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What are reportable infectious diseases?

Reportable infectious diseases are diseases that are reported to the Centers for Disease Control and Prevention (CDC) in order to track their incidence and spread. Often these are infections that can cause an outbreak either locally or globally. Examples of reportable diseases include:
  • anthrax
  • botulism
  • hepatitis
  • HIV
  • chlamydia
  • gonorrhea
  • malaria
  • measles
  • rabies
  • syphilis
  • tuberculosis
  • Zika
Reportable infectious diseases are those that must be reported to the state, and sometimes the Centers for Disease Control and Prevention (CDC) or other government agencies, when they are diagnosed. Each state has a list of diseases that doctors must report. The purpose of the list and reporting process is to track the disease and prevent future cases or outbreaks. There are many diseases that must be reported to the CDC. These include measles, mumps, many sexually transmitted diseases, hepatitis, tick-borne diseases and food-borne diseases. All cases of cancer are reported to the local cancer registry.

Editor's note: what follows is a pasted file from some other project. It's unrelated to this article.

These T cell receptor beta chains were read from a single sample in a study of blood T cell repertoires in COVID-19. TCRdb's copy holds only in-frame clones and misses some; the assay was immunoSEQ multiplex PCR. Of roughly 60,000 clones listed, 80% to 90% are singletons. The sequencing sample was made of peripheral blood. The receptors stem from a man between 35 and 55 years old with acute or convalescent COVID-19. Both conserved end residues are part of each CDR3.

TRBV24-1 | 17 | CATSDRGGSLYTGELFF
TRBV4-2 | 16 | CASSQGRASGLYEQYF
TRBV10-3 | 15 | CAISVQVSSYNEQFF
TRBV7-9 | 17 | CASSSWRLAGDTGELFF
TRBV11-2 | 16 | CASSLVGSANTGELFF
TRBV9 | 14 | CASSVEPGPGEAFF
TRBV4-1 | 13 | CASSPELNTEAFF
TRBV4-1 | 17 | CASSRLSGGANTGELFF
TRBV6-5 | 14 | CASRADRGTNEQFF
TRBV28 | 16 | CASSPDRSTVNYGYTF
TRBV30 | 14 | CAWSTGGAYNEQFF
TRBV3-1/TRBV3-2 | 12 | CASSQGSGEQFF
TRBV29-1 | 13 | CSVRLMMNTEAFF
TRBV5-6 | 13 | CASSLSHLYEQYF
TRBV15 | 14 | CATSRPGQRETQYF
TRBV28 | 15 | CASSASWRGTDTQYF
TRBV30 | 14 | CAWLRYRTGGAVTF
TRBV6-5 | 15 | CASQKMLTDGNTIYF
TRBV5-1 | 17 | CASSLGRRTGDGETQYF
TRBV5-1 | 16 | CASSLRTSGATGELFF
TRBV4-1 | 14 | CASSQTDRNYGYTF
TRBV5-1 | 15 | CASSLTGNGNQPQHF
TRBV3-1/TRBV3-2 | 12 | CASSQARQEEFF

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Important: This content reflects information from various individuals and organizations and may offer alternative or opposing points of view. It should not be used for medical advice, diagnosis or treatment. As always, you should consult with your healthcare provider about your specific health needs.